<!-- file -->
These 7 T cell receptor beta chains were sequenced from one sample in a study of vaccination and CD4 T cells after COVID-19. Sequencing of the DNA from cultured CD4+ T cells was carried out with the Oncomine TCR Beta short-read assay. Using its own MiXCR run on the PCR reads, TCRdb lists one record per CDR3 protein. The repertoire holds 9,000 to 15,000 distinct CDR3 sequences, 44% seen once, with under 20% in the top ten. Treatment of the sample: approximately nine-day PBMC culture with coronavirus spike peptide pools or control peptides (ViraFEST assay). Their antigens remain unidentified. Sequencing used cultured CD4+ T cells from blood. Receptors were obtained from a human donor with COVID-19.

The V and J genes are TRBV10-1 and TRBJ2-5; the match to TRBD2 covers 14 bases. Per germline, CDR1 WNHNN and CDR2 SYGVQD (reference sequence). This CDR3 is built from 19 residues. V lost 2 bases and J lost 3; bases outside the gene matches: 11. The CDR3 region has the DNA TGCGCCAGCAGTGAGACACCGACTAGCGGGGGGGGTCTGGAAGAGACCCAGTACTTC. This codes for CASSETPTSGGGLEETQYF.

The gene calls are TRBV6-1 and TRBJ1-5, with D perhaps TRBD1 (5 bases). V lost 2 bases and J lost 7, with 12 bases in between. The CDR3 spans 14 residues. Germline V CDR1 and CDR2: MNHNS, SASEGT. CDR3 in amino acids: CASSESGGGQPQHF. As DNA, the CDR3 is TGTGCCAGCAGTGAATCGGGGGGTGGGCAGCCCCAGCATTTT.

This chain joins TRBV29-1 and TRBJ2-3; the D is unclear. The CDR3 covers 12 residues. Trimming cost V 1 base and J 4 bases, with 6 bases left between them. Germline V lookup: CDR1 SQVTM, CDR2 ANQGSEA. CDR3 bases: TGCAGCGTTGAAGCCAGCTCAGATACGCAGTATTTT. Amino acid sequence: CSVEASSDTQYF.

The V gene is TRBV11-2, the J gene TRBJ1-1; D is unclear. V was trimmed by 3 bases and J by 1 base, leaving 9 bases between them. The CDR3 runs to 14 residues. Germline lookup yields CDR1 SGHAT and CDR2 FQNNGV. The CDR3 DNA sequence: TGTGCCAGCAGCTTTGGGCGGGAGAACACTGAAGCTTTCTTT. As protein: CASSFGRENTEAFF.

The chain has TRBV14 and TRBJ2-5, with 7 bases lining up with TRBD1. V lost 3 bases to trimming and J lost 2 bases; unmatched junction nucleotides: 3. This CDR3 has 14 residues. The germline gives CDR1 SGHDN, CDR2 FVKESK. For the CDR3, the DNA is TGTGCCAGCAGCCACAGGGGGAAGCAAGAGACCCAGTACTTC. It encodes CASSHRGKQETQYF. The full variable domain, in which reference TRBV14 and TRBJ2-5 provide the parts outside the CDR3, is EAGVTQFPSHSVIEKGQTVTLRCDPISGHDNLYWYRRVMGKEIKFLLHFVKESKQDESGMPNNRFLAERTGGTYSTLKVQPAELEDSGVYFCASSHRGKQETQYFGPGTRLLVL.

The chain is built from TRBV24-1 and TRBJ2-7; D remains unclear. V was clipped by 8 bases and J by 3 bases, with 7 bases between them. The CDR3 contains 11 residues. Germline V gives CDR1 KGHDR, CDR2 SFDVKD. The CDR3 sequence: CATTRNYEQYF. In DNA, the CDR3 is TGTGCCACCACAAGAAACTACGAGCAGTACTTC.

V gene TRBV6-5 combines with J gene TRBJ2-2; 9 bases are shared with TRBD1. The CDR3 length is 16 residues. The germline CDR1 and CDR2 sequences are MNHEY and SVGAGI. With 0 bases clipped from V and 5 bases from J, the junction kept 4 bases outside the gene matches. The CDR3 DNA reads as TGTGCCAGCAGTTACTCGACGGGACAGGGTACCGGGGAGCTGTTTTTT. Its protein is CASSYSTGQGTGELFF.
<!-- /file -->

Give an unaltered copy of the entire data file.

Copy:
These 7 T cell receptor beta chains were sequenced from one sample in a study of vaccination and CD4 T cells after COVID-19. Sequencing of the DNA from cultured CD4+ T cells was carried out with the Oncomine TCR Beta short-read assay. Using its own MiXCR run on the PCR reads, TCRdb lists one record per CDR3 protein. The repertoire holds 9,000 to 15,000 distinct CDR3 sequences, 44% seen once, with under 20% in the top ten. Treatment of the sample: approximately nine-day PBMC culture with coronavirus spike peptide pools or control peptides (ViraFEST assay). Their antigens remain unidentified. Sequencing used cultured CD4+ T cells from blood. Receptors were obtained from a human donor with COVID-19.

The V and J genes are TRBV10-1 and TRBJ2-5; the match to TRBD2 covers 14 bases. Per germline, CDR1 WNHNN and CDR2 SYGVQD (reference sequence). This CDR3 is built from 19 residues. V lost 2 bases and J lost 3; bases outside the gene matches: 11. The CDR3 region has the DNA TGCGCCAGCAGTGAGACACCGACTAGCGGGGGGGGTCTGGAAGAGACCCAGTACTTC. This codes for CASSETPTSGGGLEETQYF.

The gene calls are TRBV6-1 and TRBJ1-5, with D perhaps TRBD1 (5 bases). V lost 2 bases and J lost 7, with 12 bases in between. The CDR3 spans 14 residues. Germline V CDR1 and CDR2: MNHNS, SASEGT. CDR3 in amino acids: CASSESGGGQPQHF. As DNA, the CDR3 is TGTGCCAGCAGTGAATCGGGGGGTGGGCAGCCCCAGCATTTT.

This chain joins TRBV29-1 and TRBJ2-3; the D is unclear. The CDR3 covers 12 residues. Trimming cost V 1 base and J 4 bases, with 6 bases left between them. Germline V lookup: CDR1 SQVTM, CDR2 ANQGSEA. CDR3 bases: TGCAGCGTTGAAGCCAGCTCAGATACGCAGTATTTT. Amino acid sequence: CSVEASSDTQYF.

The V gene is TRBV11-2, the J gene TRBJ1-1; D is unclear. V was trimmed by 3 bases and J by 1 base, leaving 9 bases between them. The CDR3 runs to 14 residues. Germline lookup yields CDR1 SGHAT and CDR2 FQNNGV. The CDR3 DNA sequence: TGTGCCAGCAGCTTTGGGCGGGAGAACACTGAAGCTTTCTTT. As protein: CASSFGRENTEAFF.

The chain has TRBV14 and TRBJ2-5, with 7 bases lining up with TRBD1. V lost 3 bases to trimming and J lost 2 bases; unmatched junction nucleotides: 3. This CDR3 has 14 residues. The germline gives CDR1 SGHDN, CDR2 FVKESK. For the CDR3, the DNA is TGTGCCAGCAGCCACAGGGGGAAGCAAGAGACCCAGTACTTC. It encodes CASSHRGKQETQYF. The full variable domain, in which reference TRBV14 and TRBJ2-5 provide the parts outside the CDR3, is EAGVTQFPSHSVIEKGQTVTLRCDPISGHDNLYWYRRVMGKEIKFLLHFVKESKQDESGMPNNRFLAERTGGTYSTLKVQPAELEDSGVYFCASSHRGKQETQYFGPGTRLLVL.

The chain is built from TRBV24-1 and TRBJ2-7; D remains unclear. V was clipped by 8 bases and J by 3 bases, with 7 bases between them. The CDR3 contains 11 residues. Germline V gives CDR1 KGHDR, CDR2 SFDVKD. The CDR3 sequence: CATTRNYEQYF. In DNA, the CDR3 is TGTGCCACCACAAGAAACTACGAGCAGTACTTC.

V gene TRBV6-5 combines with J gene TRBJ2-2; 9 bases are shared with TRBD1. The CDR3 length is 16 residues. The germline CDR1 and CDR2 sequences are MNHEY and SVGAGI. With 0 bases clipped from V and 5 bases from J, the junction kept 4 bases outside the gene matches. The CDR3 DNA reads as TGTGCCAGCAGTTACTCGACGGGACAGGGTACCGGGGAGCTGTTTTTT. Its protein is CASSYSTGQGTGELFF.